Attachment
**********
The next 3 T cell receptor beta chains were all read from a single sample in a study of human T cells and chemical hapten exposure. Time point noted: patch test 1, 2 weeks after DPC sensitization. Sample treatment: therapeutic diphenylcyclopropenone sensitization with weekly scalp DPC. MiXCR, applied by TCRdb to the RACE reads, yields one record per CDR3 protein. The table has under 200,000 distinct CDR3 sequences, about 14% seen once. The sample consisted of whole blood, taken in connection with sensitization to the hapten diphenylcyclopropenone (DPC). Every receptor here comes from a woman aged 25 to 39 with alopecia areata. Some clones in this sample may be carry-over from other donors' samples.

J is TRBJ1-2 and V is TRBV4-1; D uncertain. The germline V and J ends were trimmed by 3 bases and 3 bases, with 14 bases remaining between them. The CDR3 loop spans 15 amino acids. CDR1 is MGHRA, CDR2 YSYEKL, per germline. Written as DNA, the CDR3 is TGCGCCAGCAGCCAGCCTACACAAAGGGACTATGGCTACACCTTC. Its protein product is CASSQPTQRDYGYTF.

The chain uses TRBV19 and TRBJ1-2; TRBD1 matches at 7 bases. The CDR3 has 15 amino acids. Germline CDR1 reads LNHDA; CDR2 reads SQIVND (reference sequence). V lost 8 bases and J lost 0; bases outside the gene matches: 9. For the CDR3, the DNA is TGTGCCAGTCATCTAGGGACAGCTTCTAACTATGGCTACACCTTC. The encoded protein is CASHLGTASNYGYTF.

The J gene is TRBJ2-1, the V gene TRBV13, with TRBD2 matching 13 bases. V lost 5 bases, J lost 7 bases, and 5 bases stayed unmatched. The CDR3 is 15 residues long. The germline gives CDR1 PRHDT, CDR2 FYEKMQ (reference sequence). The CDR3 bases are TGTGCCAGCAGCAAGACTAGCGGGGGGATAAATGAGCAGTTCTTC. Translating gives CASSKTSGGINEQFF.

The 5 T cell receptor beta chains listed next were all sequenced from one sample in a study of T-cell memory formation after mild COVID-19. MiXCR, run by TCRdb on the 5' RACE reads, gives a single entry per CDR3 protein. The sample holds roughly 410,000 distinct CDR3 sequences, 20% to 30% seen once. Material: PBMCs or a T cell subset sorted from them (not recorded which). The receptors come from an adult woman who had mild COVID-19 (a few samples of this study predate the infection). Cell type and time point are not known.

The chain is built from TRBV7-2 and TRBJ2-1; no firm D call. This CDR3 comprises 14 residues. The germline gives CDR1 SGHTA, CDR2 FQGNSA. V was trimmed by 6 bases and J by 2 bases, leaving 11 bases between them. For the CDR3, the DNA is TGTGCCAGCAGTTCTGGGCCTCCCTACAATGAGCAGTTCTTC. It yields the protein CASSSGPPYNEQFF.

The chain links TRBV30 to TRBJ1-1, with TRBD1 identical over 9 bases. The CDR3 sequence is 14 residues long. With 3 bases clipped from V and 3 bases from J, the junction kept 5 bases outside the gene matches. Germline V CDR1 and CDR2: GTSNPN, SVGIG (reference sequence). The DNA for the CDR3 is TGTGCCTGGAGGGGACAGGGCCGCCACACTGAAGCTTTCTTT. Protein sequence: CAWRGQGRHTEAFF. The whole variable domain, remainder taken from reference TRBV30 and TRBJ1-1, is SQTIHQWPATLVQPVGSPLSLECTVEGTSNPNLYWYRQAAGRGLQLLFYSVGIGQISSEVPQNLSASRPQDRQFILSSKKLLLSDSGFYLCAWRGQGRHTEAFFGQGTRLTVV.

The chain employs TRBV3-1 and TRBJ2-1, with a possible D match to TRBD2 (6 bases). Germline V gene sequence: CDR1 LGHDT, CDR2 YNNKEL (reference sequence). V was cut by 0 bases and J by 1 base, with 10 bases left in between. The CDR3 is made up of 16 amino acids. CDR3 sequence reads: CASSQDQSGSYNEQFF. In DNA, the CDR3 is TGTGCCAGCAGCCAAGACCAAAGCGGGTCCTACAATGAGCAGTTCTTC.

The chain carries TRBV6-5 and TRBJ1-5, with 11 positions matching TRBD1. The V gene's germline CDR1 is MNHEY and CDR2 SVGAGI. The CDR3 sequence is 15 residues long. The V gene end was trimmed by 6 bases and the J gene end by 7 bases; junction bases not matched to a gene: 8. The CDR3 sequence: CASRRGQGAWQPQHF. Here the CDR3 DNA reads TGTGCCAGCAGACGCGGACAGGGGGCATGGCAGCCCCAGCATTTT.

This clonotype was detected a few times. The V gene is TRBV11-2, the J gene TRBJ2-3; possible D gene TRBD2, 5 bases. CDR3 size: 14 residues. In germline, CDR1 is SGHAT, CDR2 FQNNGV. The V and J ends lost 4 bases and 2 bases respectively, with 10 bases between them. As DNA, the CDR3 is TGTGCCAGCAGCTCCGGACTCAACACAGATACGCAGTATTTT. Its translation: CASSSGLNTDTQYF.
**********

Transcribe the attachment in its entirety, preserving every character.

The next 3 T cell receptor beta chains were all read from a single sample in a study of human T cells and chemical hapten exposure. Time point noted: patch test 1, 2 weeks after DPC sensitization. Sample treatment: therapeutic diphenylcyclopropenone sensitization with weekly scalp DPC. MiXCR, applied by TCRdb to the RACE reads, yields one record per CDR3 protein. The table has under 200,000 distinct CDR3 sequences, about 14% seen once. The sample consisted of whole blood, taken in connection with sensitization to the hapten diphenylcyclopropenone (DPC). Every receptor here comes from a woman aged 25 to 39 with alopecia areata. Some clones in this sample may be carry-over from other donors' samples.

J is TRBJ1-2 and V is TRBV4-1; D uncertain. The germline V and J ends were trimmed by 3 bases and 3 bases, with 14 bases remaining between them. The CDR3 loop spans 15 amino acids. CDR1 is MGHRA, CDR2 YSYEKL, per germline. Written as DNA, the CDR3 is TGCGCCAGCAGCCAGCCTACACAAAGGGACTATGGCTACACCTTC. Its protein product is CASSQPTQRDYGYTF.

The chain uses TRBV19 and TRBJ1-2; TRBD1 matches at 7 bases. The CDR3 has 15 amino acids. Germline CDR1 reads LNHDA; CDR2 reads SQIVND (reference sequence). V lost 8 bases and J lost 0; bases outside the gene matches: 9. For the CDR3, the DNA is TGTGCCAGTCATCTAGGGACAGCTTCTAACTATGGCTACACCTTC. The encoded protein is CASHLGTASNYGYTF.

The J gene is TRBJ2-1, the V gene TRBV13, with TRBD2 matching 13 bases. V lost 5 bases, J lost 7 bases, and 5 bases stayed unmatched. The CDR3 is 15 residues long. The germline gives CDR1 PRHDT, CDR2 FYEKMQ (reference sequence). The CDR3 bases are TGTGCCAGCAGCAAGACTAGCGGGGGGATAAATGAGCAGTTCTTC. Translating gives CASSKTSGGINEQFF.

The 5 T cell receptor beta chains listed next were all sequenced from one sample in a study of T-cell memory formation after mild COVID-19. MiXCR, run by TCRdb on the 5' RACE reads, gives a single entry per CDR3 protein. The sample holds roughly 410,000 distinct CDR3 sequences, 20% to 30% seen once. Material: PBMCs or a T cell subset sorted from them (not recorded which). The receptors come from an adult woman who had mild COVID-19 (a few samples of this study predate the infection). Cell type and time point are not known.

The chain is built from TRBV7-2 and TRBJ2-1; no firm D call. This CDR3 comprises 14 residues. The germline gives CDR1 SGHTA, CDR2 FQGNSA. V was trimmed by 6 bases and J by 2 bases, leaving 11 bases between them. For the CDR3, the DNA is TGTGCCAGCAGTTCTGGGCCTCCCTACAATGAGCAGTTCTTC. It yields the protein CASSSGPPYNEQFF.

The chain links TRBV30 to TRBJ1-1, with TRBD1 identical over 9 bases. The CDR3 sequence is 14 residues long. With 3 bases clipped from V and 3 bases from J, the junction kept 5 bases outside the gene matches. Germline V CDR1 and CDR2: GTSNPN, SVGIG (reference sequence). The DNA for the CDR3 is TGTGCCTGGAGGGGACAGGGCCGCCACACTGAAGCTTTCTTT. Protein sequence: CAWRGQGRHTEAFF. The whole variable domain, remainder taken from reference TRBV30 and TRBJ1-1, is SQTIHQWPATLVQPVGSPLSLECTVEGTSNPNLYWYRQAAGRGLQLLFYSVGIGQISSEVPQNLSASRPQDRQFILSSKKLLLSDSGFYLCAWRGQGRHTEAFFGQGTRLTVV.

The chain employs TRBV3-1 and TRBJ2-1, with a possible D match to TRBD2 (6 bases). Germline V gene sequence: CDR1 LGHDT, CDR2 YNNKEL (reference sequence). V was cut by 0 bases and J by 1 base, with 10 bases left in between. The CDR3 is made up of 16 amino acids. CDR3 sequence reads: CASSQDQSGSYNEQFF. In DNA, the CDR3 is TGTGCCAGCAGCCAAGACCAAAGCGGGTCCTACAATGAGCAGTTCTTC.

The chain carries TRBV6-5 and TRBJ1-5, with 11 positions matching TRBD1. The V gene's germline CDR1 is MNHEY and CDR2 SVGAGI. The CDR3 sequence is 15 residues long. The V gene end was trimmed by 6 bases and the J gene end by 7 bases; junction bases not matched to a gene: 8. The CDR3 sequence: CASRRGQGAWQPQHF. Here the CDR3 DNA reads TGTGCCAGCAGACGCGGACAGGGGGCATGGCAGCCCCAGCATTTT.

This clonotype was detected a few times. The V gene is TRBV11-2, the J gene TRBJ2-3; possible D gene TRBD2, 5 bases. CDR3 size: 14 residues. In germline, CDR1 is SGHAT, CDR2 FQNNGV. The V and J ends lost 4 bases and 2 bases respectively, with 10 bases between them. As DNA, the CDR3 is TGTGCCAGCAGCTCCGGACTCAACACAGATACGCAGTATTTT. Its translation: CASSSGLNTDTQYF.